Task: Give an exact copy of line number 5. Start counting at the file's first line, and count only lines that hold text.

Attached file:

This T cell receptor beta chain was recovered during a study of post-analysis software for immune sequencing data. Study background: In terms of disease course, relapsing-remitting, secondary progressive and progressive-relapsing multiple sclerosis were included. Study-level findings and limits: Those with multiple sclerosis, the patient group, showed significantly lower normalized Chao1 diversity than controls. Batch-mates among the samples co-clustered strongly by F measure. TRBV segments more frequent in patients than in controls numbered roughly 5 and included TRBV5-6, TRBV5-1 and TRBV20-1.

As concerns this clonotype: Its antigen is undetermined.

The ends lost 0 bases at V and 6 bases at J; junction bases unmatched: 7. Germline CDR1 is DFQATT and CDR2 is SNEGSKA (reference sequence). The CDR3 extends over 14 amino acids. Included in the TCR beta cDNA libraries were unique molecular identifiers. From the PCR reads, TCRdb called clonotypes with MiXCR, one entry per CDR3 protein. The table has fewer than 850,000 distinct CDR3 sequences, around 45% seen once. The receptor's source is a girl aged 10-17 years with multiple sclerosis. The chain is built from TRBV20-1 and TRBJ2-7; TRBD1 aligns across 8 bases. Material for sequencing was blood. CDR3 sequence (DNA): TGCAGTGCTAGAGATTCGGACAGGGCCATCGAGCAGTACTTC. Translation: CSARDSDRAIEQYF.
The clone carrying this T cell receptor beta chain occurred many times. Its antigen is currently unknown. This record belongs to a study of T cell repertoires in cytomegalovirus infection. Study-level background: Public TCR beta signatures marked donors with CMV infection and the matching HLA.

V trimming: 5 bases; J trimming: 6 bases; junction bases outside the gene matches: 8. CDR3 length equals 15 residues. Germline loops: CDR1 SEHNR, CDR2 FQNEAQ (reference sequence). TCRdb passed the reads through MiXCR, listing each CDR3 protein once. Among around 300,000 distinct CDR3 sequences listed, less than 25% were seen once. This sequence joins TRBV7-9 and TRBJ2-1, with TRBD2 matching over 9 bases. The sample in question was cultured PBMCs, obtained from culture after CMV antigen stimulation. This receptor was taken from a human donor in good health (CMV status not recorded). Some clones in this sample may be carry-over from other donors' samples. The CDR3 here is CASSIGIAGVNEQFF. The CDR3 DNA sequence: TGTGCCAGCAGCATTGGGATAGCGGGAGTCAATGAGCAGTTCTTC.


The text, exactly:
V trimming: 5 bases; J trimming: 6 bases; junction bases outside the gene matches: 8. CDR3 length equals 15 residues. Germline loops: CDR1 SEHNR, CDR2 FQNEAQ (reference sequence). TCRdb passed the reads through MiXCR, listing each CDR3 protein once. Among around 300,000 distinct CDR3 sequences listed, less than 25% were seen once. This sequence joins TRBV7-9 and TRBJ2-1, with TRBD2 matching over 9 bases. The sample in question was cultured PBMCs, obtained from culture after CMV antigen stimulation. This receptor was taken from a human donor in good health (CMV status not recorded). Some clones in this sample may be carry-over from other donors' samples. The CDR3 here is CASSIGIAGVNEQFF. The CDR3 DNA sequence: TGTGCCAGCAGCATTGGGATAGCGGGAGTCAATGAGCAGTTCTTC.